17 new beginnings stroke 1

Angela Kirk stands, Wednesday, inside the NorthBay Healthcare building in Fairfield. Kirk had a stroke 14 years ago and is now leading the New Beginnings stroke support group. (Aaron Rosenblatt/Daily Republic)


Angela Kirk offers support to others who have had strokes

By From page B5 | August 17, 2013

FAIRFIELD — While there is no “typical” stroke victim, Angela Kirk was an unlikely candidate.

She was a 34-year-old wife and mother of two sons, 5 and 7, leading an active life.

Then Kirk had a stroke. Fortunately, help was nearby and within minutes she was in VacaValley Hospital. She spent 10 days in the intensive care unit, paralyzed and unable to speak.

One of her first post-stroke memories is being loaded into an ambulance, her medical chart on her chest and being transported to a rehabilitation facility. She wanted to ask why. She couldn’t.

Now 48, Kirk, of Fairfield, walks with a slight limp and deals with some short-term memory loss. Her youthful appearance doesn’t offer a clue to the struggle she survived.

She couldn’t speak for a month. When she started to make sounds, Kirk was encouraged to do more. She could not drive.

“I was relearning everything,” she said.

Neighbors and fellow members of Parkway Community Church pitched in with meals and transportation.

An occupational therapist took her to a stroke support group. Kirk protested the best she could. But she kept learning from others who had survived strokes. She was making progress as well.

Two years ago, she became the group’s coordinator.

On Tuesday, the New Beginnings Stroke Support Group moves its meetings to the Women’s Health Resources Center, 1860 Pennsylvania Ave., Suite 100.

The center is under the guidance of Jane Prather, with NorthBay Healthcare, who also serves as the service line development director for neurovascular services and serves as co-chairwoman of its stroke committee.

Prather loves to hear success stories such as Kirk’s.

“She’s younger than I am,” Prather said. “I would be completely devastated. You don’t expect people of Angela’s age to become stroke patients.”

In the 14 years since Kirk’s stroke, the outcome for stroke patients vastly improved, particularly with early intervention.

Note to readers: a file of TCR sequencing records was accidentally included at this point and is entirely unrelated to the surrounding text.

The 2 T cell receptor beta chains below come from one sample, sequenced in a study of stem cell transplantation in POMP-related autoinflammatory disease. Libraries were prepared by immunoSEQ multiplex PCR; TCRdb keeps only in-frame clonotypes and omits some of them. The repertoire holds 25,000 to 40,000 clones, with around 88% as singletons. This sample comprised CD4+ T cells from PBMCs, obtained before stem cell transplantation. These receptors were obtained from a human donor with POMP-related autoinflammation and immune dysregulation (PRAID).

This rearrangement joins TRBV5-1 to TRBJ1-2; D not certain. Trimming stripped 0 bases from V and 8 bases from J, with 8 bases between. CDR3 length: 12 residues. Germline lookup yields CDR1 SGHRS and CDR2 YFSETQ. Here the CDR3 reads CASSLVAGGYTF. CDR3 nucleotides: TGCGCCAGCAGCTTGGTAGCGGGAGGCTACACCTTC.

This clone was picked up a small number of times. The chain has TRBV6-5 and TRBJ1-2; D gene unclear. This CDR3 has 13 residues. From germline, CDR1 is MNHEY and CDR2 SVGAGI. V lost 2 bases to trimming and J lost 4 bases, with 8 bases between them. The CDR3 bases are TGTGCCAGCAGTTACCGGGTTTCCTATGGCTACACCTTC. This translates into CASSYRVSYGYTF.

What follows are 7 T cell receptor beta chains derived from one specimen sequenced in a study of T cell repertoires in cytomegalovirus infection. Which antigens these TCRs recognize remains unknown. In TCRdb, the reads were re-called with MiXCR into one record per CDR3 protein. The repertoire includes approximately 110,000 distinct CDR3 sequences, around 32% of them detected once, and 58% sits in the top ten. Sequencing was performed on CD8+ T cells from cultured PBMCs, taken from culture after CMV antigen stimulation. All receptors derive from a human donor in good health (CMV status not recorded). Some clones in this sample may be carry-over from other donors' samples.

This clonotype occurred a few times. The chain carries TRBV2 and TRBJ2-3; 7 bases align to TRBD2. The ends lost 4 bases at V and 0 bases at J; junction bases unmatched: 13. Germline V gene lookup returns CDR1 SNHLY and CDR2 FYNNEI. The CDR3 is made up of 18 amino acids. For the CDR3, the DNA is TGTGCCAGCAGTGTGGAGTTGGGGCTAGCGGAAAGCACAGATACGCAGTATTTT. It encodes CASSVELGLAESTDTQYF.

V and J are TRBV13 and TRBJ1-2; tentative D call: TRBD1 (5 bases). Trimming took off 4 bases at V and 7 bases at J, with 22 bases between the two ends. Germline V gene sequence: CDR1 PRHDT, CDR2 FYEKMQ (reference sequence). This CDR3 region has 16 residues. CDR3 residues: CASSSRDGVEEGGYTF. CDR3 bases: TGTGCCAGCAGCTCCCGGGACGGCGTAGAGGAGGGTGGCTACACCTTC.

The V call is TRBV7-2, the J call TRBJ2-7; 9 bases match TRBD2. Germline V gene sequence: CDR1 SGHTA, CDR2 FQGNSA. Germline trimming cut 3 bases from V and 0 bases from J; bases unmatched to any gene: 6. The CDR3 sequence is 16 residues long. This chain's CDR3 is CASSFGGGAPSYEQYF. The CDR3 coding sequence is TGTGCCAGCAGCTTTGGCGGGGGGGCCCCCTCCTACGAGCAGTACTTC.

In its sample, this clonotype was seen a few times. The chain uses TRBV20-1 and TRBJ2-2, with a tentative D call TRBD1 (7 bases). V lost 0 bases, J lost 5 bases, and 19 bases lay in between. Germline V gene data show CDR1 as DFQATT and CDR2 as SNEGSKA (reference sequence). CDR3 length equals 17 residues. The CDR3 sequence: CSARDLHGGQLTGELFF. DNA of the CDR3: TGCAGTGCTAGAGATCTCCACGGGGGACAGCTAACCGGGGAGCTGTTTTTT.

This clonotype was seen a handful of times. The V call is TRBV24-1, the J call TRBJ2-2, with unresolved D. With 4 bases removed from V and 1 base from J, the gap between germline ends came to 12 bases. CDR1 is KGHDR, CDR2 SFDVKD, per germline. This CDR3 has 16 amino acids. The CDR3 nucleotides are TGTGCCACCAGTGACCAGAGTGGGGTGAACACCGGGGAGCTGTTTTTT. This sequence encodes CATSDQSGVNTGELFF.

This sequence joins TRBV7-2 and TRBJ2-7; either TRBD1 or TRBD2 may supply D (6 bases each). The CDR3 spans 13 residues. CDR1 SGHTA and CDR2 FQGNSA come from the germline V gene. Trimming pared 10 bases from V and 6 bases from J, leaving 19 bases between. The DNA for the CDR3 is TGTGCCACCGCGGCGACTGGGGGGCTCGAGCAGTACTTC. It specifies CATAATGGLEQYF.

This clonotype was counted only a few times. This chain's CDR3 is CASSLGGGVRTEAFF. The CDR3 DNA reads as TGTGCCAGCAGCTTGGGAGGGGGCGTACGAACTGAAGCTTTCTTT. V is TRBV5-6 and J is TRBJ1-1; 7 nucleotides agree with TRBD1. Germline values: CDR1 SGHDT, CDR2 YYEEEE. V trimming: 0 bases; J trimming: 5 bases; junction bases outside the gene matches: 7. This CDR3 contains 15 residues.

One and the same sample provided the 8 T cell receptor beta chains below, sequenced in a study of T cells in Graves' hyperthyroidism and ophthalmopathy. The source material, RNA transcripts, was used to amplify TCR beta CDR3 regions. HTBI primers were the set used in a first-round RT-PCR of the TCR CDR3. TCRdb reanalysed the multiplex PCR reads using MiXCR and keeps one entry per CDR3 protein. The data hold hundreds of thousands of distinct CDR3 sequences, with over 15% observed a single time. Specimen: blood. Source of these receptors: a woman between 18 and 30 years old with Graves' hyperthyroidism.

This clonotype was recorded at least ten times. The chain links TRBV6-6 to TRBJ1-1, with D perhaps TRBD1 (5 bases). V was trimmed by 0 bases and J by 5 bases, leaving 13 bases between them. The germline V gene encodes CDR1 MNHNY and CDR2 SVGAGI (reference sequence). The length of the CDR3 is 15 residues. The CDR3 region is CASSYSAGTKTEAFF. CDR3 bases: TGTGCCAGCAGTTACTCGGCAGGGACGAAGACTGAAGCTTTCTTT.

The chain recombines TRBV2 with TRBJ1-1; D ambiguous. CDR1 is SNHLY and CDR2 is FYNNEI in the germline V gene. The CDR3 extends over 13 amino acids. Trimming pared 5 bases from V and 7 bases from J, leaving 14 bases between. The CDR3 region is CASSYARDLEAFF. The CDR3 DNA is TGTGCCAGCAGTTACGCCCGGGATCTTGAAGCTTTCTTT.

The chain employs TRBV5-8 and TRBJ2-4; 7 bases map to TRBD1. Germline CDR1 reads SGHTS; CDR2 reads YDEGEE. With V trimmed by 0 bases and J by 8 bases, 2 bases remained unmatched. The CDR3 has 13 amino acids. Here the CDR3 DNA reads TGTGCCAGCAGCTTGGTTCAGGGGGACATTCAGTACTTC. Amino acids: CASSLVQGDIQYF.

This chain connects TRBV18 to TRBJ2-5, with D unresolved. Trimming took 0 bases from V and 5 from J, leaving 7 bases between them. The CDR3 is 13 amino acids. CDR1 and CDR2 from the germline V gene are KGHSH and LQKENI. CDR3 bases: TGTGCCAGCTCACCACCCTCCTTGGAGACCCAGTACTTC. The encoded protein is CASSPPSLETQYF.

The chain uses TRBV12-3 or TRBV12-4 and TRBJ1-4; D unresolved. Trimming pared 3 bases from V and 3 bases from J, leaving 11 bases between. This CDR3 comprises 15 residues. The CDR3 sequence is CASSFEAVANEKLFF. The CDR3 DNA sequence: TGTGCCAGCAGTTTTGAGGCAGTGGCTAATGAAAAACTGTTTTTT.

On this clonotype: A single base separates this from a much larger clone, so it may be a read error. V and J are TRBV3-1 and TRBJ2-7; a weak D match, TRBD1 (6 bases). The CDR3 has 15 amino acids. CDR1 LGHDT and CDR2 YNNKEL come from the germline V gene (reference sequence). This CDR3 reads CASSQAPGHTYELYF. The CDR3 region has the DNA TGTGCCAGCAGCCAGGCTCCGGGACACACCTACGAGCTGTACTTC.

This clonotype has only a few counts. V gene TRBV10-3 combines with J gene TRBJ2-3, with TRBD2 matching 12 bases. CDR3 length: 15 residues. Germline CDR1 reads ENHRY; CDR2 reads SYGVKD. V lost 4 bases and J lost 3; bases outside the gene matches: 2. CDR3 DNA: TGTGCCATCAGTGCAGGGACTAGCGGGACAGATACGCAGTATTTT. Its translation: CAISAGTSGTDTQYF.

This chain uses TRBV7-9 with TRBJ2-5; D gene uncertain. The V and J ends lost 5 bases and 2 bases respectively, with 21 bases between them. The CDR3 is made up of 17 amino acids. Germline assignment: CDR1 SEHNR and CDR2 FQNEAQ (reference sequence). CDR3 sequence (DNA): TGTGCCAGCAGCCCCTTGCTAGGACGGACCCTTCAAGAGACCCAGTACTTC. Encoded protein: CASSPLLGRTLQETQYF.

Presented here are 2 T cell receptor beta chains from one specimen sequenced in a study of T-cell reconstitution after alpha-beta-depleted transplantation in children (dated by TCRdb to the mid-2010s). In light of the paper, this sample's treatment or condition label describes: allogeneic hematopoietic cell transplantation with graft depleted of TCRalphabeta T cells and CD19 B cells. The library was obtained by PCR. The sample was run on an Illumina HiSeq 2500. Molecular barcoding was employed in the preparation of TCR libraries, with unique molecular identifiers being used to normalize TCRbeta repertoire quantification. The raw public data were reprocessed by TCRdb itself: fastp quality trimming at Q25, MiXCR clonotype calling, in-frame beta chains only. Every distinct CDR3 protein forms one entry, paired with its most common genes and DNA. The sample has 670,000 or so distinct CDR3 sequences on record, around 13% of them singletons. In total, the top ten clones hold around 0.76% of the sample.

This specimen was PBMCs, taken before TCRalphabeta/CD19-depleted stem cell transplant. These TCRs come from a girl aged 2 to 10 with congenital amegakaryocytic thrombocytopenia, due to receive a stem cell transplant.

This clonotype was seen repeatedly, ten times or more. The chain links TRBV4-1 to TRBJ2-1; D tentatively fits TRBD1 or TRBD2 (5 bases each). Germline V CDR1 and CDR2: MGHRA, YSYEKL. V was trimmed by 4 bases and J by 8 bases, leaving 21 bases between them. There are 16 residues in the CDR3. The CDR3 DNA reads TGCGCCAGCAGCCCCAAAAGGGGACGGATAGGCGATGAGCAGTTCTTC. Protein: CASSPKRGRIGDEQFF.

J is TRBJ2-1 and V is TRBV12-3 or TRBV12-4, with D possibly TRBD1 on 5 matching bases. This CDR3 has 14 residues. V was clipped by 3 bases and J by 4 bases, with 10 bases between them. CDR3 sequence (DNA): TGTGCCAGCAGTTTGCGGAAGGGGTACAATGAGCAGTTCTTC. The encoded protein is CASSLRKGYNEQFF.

“The sooner you treat, the better the prognosis,” Prather said.

Education has a played a key role, too. A support group is key.

“It’s invaluable,” Prather said of the information and resources one can uncover at support group meetings.

“Every stroke is serious,” Kirk said.

Prather said Kirk is the perfect person to lead New Beginnings, as she “demonstrates anyone can have a stroke.” And that recovery can be a reality.

“It’s about realizing you are not alone,” Kirk said. “You can go where people understand you.”

According to www.strokeinfo.org, 80 percent of strokes are preventable. It’s simply a matter of taking control of one’s own health, Prather said.

“It’s things you can control like diet and exercise,” she said.

Signs of a stroke include one side of the face drooping, slurred speech and the inability to keep both arms raised. If any of the signs are observed, call 911.

The New Beginnings Stroke Support Group will celebrate its new meeting location 10 a.m. Tuesday. The support group meeting will follow at 11:30 a.m.

Meetings are 10 to 11:30 a.m. the third Tuesday of the month. All stroke survivors, caregivers and family members are welcome.

For more information, call Kirk at 410-9668.

Reach Amy Maginnis-Honey at 427-6957 or [email protected]. Follow her on Twitter at www.twitter.com/amaginnisdr.

Amy Maginnis-Honey

Amy Maginnis-Honey

Amy Maginnis-Honey joined the staff of the Daily Republic in 1980. She’ll tell you she was only 3 at the time. Over the past three decades she’s done a variety of jobs in the newsroom. Today, she covers arts and entertainment and writes for the Living and news pages.

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